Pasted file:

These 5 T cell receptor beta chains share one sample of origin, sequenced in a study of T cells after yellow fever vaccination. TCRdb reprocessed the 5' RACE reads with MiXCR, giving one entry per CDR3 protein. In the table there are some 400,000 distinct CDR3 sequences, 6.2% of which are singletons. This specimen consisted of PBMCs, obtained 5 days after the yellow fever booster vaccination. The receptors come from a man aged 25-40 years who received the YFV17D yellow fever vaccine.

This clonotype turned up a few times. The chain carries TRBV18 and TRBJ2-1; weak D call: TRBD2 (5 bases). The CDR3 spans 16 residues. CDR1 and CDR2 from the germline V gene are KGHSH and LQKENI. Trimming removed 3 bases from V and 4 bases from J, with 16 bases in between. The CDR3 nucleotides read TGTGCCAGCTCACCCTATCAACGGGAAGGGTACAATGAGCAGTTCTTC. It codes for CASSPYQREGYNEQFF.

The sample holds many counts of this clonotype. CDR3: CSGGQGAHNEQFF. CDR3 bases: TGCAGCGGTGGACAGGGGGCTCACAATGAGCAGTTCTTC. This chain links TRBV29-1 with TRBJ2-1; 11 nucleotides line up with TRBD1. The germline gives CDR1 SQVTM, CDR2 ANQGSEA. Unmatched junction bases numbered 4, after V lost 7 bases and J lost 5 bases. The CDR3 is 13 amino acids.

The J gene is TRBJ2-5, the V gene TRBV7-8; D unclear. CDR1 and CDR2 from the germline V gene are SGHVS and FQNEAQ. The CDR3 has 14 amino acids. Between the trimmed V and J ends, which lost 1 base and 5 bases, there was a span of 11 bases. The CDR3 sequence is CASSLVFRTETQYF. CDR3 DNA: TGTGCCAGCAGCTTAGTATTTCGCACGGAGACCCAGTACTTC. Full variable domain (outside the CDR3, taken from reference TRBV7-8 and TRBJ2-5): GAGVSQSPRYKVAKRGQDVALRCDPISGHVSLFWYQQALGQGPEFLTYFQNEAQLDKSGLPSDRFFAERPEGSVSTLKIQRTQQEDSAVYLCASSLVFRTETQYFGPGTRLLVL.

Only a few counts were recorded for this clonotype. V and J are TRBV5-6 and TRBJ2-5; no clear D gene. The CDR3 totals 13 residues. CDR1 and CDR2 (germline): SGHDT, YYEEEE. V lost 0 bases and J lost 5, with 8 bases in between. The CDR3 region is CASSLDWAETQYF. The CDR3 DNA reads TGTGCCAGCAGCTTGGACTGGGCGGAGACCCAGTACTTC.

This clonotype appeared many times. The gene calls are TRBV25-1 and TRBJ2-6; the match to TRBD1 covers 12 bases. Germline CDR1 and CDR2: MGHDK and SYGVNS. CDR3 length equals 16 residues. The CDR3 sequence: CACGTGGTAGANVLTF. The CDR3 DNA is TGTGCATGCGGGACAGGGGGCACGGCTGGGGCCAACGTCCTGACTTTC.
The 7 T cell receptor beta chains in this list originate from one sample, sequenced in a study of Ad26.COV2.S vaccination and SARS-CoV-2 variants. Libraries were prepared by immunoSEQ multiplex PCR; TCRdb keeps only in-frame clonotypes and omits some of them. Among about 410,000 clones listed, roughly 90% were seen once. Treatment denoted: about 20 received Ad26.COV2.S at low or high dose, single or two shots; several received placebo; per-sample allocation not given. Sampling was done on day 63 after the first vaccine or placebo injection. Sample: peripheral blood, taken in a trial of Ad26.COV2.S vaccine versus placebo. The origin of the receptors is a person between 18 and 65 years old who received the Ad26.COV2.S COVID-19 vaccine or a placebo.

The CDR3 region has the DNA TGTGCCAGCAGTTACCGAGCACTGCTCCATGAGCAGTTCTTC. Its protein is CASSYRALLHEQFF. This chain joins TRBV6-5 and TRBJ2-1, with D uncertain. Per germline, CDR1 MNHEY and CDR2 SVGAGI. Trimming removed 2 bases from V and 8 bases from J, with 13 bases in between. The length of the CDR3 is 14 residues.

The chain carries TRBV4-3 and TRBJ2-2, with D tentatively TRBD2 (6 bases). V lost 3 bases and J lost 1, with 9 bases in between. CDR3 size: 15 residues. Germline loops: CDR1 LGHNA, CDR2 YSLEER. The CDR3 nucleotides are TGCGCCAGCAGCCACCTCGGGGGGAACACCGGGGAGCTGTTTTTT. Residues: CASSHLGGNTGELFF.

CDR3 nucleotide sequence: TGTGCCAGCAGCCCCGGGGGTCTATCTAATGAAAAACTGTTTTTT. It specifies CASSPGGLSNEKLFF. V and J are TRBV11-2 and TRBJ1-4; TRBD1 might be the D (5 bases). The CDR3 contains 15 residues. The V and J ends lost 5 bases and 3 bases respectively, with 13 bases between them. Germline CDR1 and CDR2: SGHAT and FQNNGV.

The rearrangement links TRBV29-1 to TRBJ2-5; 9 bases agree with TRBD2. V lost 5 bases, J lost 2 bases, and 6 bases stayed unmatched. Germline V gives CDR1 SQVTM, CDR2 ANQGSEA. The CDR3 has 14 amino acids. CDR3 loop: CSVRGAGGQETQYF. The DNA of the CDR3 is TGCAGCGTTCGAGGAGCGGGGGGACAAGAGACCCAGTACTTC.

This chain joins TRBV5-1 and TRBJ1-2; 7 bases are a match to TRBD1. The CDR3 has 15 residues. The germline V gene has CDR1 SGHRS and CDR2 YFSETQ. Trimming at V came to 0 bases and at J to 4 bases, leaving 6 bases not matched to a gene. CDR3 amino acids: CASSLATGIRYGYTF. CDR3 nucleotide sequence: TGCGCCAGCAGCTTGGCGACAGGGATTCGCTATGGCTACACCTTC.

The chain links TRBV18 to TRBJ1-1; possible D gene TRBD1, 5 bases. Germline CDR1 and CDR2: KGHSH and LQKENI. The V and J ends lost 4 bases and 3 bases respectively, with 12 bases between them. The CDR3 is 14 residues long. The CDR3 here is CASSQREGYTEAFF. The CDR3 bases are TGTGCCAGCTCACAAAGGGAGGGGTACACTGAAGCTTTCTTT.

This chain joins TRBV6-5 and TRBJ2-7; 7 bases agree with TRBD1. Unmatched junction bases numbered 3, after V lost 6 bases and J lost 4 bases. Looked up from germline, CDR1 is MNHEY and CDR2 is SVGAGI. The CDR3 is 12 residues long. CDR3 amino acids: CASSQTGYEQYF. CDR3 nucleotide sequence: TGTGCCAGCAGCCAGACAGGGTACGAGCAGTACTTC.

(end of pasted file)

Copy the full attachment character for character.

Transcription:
These 5 T cell receptor beta chains share one sample of origin, sequenced in a study of T cells after yellow fever vaccination. TCRdb reprocessed the 5' RACE reads with MiXCR, giving one entry per CDR3 protein. In the table there are some 400,000 distinct CDR3 sequences, 6.2% of which are singletons. This specimen consisted of PBMCs, obtained 5 days after the yellow fever booster vaccination. The receptors come from a man aged 25-40 years who received the YFV17D yellow fever vaccine.

This clonotype turned up a few times. The chain carries TRBV18 and TRBJ2-1; weak D call: TRBD2 (5 bases). The CDR3 spans 16 residues. CDR1 and CDR2 from the germline V gene are KGHSH and LQKENI. Trimming removed 3 bases from V and 4 bases from J, with 16 bases in between. The CDR3 nucleotides read TGTGCCAGCTCACCCTATCAACGGGAAGGGTACAATGAGCAGTTCTTC. It codes for CASSPYQREGYNEQFF.

The sample holds many counts of this clonotype. CDR3: CSGGQGAHNEQFF. CDR3 bases: TGCAGCGGTGGACAGGGGGCTCACAATGAGCAGTTCTTC. This chain links TRBV29-1 with TRBJ2-1; 11 nucleotides line up with TRBD1. The germline gives CDR1 SQVTM, CDR2 ANQGSEA. Unmatched junction bases numbered 4, after V lost 7 bases and J lost 5 bases. The CDR3 is 13 amino acids.

The J gene is TRBJ2-5, the V gene TRBV7-8; D unclear. CDR1 and CDR2 from the germline V gene are SGHVS and FQNEAQ. The CDR3 has 14 amino acids. Between the trimmed V and J ends, which lost 1 base and 5 bases, there was a span of 11 bases. The CDR3 sequence is CASSLVFRTETQYF. CDR3 DNA: TGTGCCAGCAGCTTAGTATTTCGCACGGAGACCCAGTACTTC. Full variable domain (outside the CDR3, taken from reference TRBV7-8 and TRBJ2-5): GAGVSQSPRYKVAKRGQDVALRCDPISGHVSLFWYQQALGQGPEFLTYFQNEAQLDKSGLPSDRFFAERPEGSVSTLKIQRTQQEDSAVYLCASSLVFRTETQYFGPGTRLLVL.

Only a few counts were recorded for this clonotype. V and J are TRBV5-6 and TRBJ2-5; no clear D gene. The CDR3 totals 13 residues. CDR1 and CDR2 (germline): SGHDT, YYEEEE. V lost 0 bases and J lost 5, with 8 bases in between. The CDR3 region is CASSLDWAETQYF. The CDR3 DNA reads TGTGCCAGCAGCTTGGACTGGGCGGAGACCCAGTACTTC.

This clonotype appeared many times. The gene calls are TRBV25-1 and TRBJ2-6; the match to TRBD1 covers 12 bases. Germline CDR1 and CDR2: MGHDK and SYGVNS. CDR3 length equals 16 residues. The CDR3 sequence: CACGTGGTAGANVLTF. The CDR3 DNA is TGTGCATGCGGGACAGGGGGCACGGCTGGGGCCAACGTCCTGACTTTC.
The 7 T cell receptor beta chains in this list originate from one sample, sequenced in a study of Ad26.COV2.S vaccination and SARS-CoV-2 variants. Libraries were prepared by immunoSEQ multiplex PCR; TCRdb keeps only in-frame clonotypes and omits some of them. Among about 410,000 clones listed, roughly 90% were seen once. Treatment denoted: about 20 received Ad26.COV2.S at low or high dose, single or two shots; several received placebo; per-sample allocation not given. Sampling was done on day 63 after the first vaccine or placebo injection. Sample: peripheral blood, taken in a trial of Ad26.COV2.S vaccine versus placebo. The origin of the receptors is a person between 18 and 65 years old who received the Ad26.COV2.S COVID-19 vaccine or a placebo.

The CDR3 region has the DNA TGTGCCAGCAGTTACCGAGCACTGCTCCATGAGCAGTTCTTC. Its protein is CASSYRALLHEQFF. This chain joins TRBV6-5 and TRBJ2-1, with D uncertain. Per germline, CDR1 MNHEY and CDR2 SVGAGI. Trimming removed 2 bases from V and 8 bases from J, with 13 bases in between. The length of the CDR3 is 14 residues.

The chain carries TRBV4-3 and TRBJ2-2, with D tentatively TRBD2 (6 bases). V lost 3 bases and J lost 1, with 9 bases in between. CDR3 size: 15 residues. Germline loops: CDR1 LGHNA, CDR2 YSLEER. The CDR3 nucleotides are TGCGCCAGCAGCCACCTCGGGGGGAACACCGGGGAGCTGTTTTTT. Residues: CASSHLGGNTGELFF.

CDR3 nucleotide sequence: TGTGCCAGCAGCCCCGGGGGTCTATCTAATGAAAAACTGTTTTTT. It specifies CASSPGGLSNEKLFF. V and J are TRBV11-2 and TRBJ1-4; TRBD1 might be the D (5 bases). The CDR3 contains 15 residues. The V and J ends lost 5 bases and 3 bases respectively, with 13 bases between them. Germline CDR1 and CDR2: SGHAT and FQNNGV.

The rearrangement links TRBV29-1 to TRBJ2-5; 9 bases agree with TRBD2. V lost 5 bases, J lost 2 bases, and 6 bases stayed unmatched. Germline V gives CDR1 SQVTM, CDR2 ANQGSEA. The CDR3 has 14 amino acids. CDR3 loop: CSVRGAGGQETQYF. The DNA of the CDR3 is TGCAGCGTTCGAGGAGCGGGGGGACAAGAGACCCAGTACTTC.

This chain joins TRBV5-1 and TRBJ1-2; 7 bases are a match to TRBD1. The CDR3 has 15 residues. The germline V gene has CDR1 SGHRS and CDR2 YFSETQ. Trimming at V came to 0 bases and at J to 4 bases, leaving 6 bases not matched to a gene. CDR3 amino acids: CASSLATGIRYGYTF. CDR3 nucleotide sequence: TGCGCCAGCAGCTTGGCGACAGGGATTCGCTATGGCTACACCTTC.

The chain links TRBV18 to TRBJ1-1; possible D gene TRBD1, 5 bases. Germline CDR1 and CDR2: KGHSH and LQKENI. The V and J ends lost 4 bases and 3 bases respectively, with 12 bases between them. The CDR3 is 14 residues long. The CDR3 here is CASSQREGYTEAFF. The CDR3 bases are TGTGCCAGCTCACAAAGGGAGGGGTACACTGAAGCTTTCTTT.

This chain joins TRBV6-5 and TRBJ2-7; 7 bases agree with TRBD1. Unmatched junction bases numbered 3, after V lost 6 bases and J lost 4 bases. Looked up from germline, CDR1 is MNHEY and CDR2 is SVGAGI. The CDR3 is 12 residues long. CDR3 amino acids: CASSQTGYEQYF. CDR3 nucleotide sequence: TGTGCCAGCAGCCAGACAGGGTACGAGCAGTACTTC.